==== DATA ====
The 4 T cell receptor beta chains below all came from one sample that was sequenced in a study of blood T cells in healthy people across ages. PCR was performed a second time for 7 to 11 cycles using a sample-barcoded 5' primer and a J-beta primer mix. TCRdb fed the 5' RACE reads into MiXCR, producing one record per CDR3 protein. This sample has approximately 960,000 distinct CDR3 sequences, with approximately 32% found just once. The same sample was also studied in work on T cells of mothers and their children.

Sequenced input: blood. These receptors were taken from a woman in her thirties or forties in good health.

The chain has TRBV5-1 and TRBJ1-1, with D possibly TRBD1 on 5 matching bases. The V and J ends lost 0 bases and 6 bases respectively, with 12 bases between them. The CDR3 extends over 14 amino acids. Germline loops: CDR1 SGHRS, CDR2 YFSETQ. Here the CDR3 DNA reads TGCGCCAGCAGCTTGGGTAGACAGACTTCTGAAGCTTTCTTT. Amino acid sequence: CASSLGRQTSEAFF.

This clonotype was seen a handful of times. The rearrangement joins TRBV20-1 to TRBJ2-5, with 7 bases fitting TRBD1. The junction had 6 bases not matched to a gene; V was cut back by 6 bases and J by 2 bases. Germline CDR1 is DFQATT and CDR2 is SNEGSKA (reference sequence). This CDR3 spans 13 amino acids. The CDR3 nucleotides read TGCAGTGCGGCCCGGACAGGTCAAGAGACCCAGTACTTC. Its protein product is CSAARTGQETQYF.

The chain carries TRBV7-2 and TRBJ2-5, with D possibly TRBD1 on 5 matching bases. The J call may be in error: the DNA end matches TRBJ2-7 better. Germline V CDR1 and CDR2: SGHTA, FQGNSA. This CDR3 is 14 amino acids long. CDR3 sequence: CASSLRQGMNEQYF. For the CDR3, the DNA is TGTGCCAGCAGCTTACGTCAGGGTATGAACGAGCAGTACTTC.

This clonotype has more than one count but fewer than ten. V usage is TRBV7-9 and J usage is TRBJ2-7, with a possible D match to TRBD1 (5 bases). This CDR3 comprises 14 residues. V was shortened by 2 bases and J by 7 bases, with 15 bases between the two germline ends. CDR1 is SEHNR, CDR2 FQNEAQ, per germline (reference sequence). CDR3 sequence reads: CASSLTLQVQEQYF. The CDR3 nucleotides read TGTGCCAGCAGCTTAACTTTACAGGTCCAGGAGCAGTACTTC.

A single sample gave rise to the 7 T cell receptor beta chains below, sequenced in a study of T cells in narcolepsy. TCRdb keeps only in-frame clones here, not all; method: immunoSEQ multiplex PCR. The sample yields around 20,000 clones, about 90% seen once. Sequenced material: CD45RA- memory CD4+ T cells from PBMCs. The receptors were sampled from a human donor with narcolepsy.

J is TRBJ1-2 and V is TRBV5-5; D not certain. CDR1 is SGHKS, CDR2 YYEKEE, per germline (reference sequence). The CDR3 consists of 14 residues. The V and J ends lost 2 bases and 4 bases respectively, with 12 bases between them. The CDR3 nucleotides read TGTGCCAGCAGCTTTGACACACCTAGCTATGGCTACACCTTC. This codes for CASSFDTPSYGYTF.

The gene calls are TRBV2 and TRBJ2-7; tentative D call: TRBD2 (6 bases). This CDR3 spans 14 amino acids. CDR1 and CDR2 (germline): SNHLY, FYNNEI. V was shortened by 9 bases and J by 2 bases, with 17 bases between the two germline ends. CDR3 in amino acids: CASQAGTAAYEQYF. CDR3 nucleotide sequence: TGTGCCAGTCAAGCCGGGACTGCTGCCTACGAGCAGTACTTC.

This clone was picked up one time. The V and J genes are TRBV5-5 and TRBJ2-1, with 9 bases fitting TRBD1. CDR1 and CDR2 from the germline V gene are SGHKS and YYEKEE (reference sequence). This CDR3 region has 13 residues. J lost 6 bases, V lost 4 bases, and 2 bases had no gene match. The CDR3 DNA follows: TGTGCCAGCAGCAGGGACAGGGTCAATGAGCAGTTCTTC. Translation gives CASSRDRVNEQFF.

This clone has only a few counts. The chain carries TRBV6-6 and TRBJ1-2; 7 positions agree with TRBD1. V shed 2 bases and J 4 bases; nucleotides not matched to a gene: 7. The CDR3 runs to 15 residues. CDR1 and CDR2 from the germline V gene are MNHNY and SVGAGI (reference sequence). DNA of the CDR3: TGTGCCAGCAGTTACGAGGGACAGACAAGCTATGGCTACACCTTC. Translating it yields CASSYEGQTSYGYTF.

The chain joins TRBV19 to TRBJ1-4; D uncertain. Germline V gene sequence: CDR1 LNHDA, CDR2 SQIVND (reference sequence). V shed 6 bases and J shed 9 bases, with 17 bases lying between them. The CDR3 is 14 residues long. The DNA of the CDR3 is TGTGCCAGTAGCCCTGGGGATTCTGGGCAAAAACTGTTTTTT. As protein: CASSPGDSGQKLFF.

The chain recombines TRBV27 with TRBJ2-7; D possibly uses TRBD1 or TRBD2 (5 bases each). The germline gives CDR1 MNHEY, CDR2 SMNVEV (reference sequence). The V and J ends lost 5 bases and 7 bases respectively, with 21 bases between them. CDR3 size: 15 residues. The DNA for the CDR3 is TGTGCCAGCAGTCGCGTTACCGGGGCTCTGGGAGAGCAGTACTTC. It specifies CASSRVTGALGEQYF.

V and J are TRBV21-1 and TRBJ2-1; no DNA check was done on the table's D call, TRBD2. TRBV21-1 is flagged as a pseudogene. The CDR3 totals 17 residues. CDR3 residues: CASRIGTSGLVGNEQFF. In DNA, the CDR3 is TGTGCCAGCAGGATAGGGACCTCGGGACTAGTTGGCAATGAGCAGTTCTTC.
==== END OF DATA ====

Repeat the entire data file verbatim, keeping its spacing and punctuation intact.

The 4 T cell receptor beta chains below all came from one sample that was sequenced in a study of blood T cells in healthy people across ages. PCR was performed a second time for 7 to 11 cycles using a sample-barcoded 5' primer and a J-beta primer mix. TCRdb fed the 5' RACE reads into MiXCR, producing one record per CDR3 protein. This sample has approximately 960,000 distinct CDR3 sequences, with approximately 32% found just once. The same sample was also studied in work on T cells of mothers and their children.

Sequenced input: blood. These receptors were taken from a woman in her thirties or forties in good health.

The chain has TRBV5-1 and TRBJ1-1, with D possibly TRBD1 on 5 matching bases. The V and J ends lost 0 bases and 6 bases respectively, with 12 bases between them. The CDR3 extends over 14 amino acids. Germline loops: CDR1 SGHRS, CDR2 YFSETQ. Here the CDR3 DNA reads TGCGCCAGCAGCTTGGGTAGACAGACTTCTGAAGCTTTCTTT. Amino acid sequence: CASSLGRQTSEAFF.

This clonotype was seen a handful of times. The rearrangement joins TRBV20-1 to TRBJ2-5, with 7 bases fitting TRBD1. The junction had 6 bases not matched to a gene; V was cut back by 6 bases and J by 2 bases. Germline CDR1 is DFQATT and CDR2 is SNEGSKA (reference sequence). This CDR3 spans 13 amino acids. The CDR3 nucleotides read TGCAGTGCGGCCCGGACAGGTCAAGAGACCCAGTACTTC. Its protein product is CSAARTGQETQYF.

The chain carries TRBV7-2 and TRBJ2-5, with D possibly TRBD1 on 5 matching bases. The J call may be in error: the DNA end matches TRBJ2-7 better. Germline V CDR1 and CDR2: SGHTA, FQGNSA. This CDR3 is 14 amino acids long. CDR3 sequence: CASSLRQGMNEQYF. For the CDR3, the DNA is TGTGCCAGCAGCTTACGTCAGGGTATGAACGAGCAGTACTTC.

This clonotype has more than one count but fewer than ten. V usage is TRBV7-9 and J usage is TRBJ2-7, with a possible D match to TRBD1 (5 bases). This CDR3 comprises 14 residues. V was shortened by 2 bases and J by 7 bases, with 15 bases between the two germline ends. CDR1 is SEHNR, CDR2 FQNEAQ, per germline (reference sequence). CDR3 sequence reads: CASSLTLQVQEQYF. The CDR3 nucleotides read TGTGCCAGCAGCTTAACTTTACAGGTCCAGGAGCAGTACTTC.

A single sample gave rise to the 7 T cell receptor beta chains below, sequenced in a study of T cells in narcolepsy. TCRdb keeps only in-frame clones here, not all; method: immunoSEQ multiplex PCR. The sample yields around 20,000 clones, about 90% seen once. Sequenced material: CD45RA- memory CD4+ T cells from PBMCs. The receptors were sampled from a human donor with narcolepsy.

J is TRBJ1-2 and V is TRBV5-5; D not certain. CDR1 is SGHKS, CDR2 YYEKEE, per germline (reference sequence). The CDR3 consists of 14 residues. The V and J ends lost 2 bases and 4 bases respectively, with 12 bases between them. The CDR3 nucleotides read TGTGCCAGCAGCTTTGACACACCTAGCTATGGCTACACCTTC. This codes for CASSFDTPSYGYTF.

The gene calls are TRBV2 and TRBJ2-7; tentative D call: TRBD2 (6 bases). This CDR3 spans 14 amino acids. CDR1 and CDR2 (germline): SNHLY, FYNNEI. V was shortened by 9 bases and J by 2 bases, with 17 bases between the two germline ends. CDR3 in amino acids: CASQAGTAAYEQYF. CDR3 nucleotide sequence: TGTGCCAGTCAAGCCGGGACTGCTGCCTACGAGCAGTACTTC.

This clone was picked up one time. The V and J genes are TRBV5-5 and TRBJ2-1, with 9 bases fitting TRBD1. CDR1 and CDR2 from the germline V gene are SGHKS and YYEKEE (reference sequence). This CDR3 region has 13 residues. J lost 6 bases, V lost 4 bases, and 2 bases had no gene match. The CDR3 DNA follows: TGTGCCAGCAGCAGGGACAGGGTCAATGAGCAGTTCTTC. Translation gives CASSRDRVNEQFF.

This clone has only a few counts. The chain carries TRBV6-6 and TRBJ1-2; 7 positions agree with TRBD1. V shed 2 bases and J 4 bases; nucleotides not matched to a gene: 7. The CDR3 runs to 15 residues. CDR1 and CDR2 from the germline V gene are MNHNY and SVGAGI (reference sequence). DNA of the CDR3: TGTGCCAGCAGTTACGAGGGACAGACAAGCTATGGCTACACCTTC. Translating it yields CASSYEGQTSYGYTF.

The chain joins TRBV19 to TRBJ1-4; D uncertain. Germline V gene sequence: CDR1 LNHDA, CDR2 SQIVND (reference sequence). V shed 6 bases and J shed 9 bases, with 17 bases lying between them. The CDR3 is 14 residues long. The DNA of the CDR3 is TGTGCCAGTAGCCCTGGGGATTCTGGGCAAAAACTGTTTTTT. As protein: CASSPGDSGQKLFF.

The chain recombines TRBV27 with TRBJ2-7; D possibly uses TRBD1 or TRBD2 (5 bases each). The germline gives CDR1 MNHEY, CDR2 SMNVEV (reference sequence). The V and J ends lost 5 bases and 7 bases respectively, with 21 bases between them. CDR3 size: 15 residues. The DNA for the CDR3 is TGTGCCAGCAGTCGCGTTACCGGGGCTCTGGGAGAGCAGTACTTC. It specifies CASSRVTGALGEQYF.

V and J are TRBV21-1 and TRBJ2-1; no DNA check was done on the table's D call, TRBD2. TRBV21-1 is flagged as a pseudogene. The CDR3 totals 17 residues. CDR3 residues: CASRIGTSGLVGNEQFF. In DNA, the CDR3 is TGTGCCAGCAGGATAGGGACCTCGGGACTAGTTGGCAATGAGCAGTTCTTC.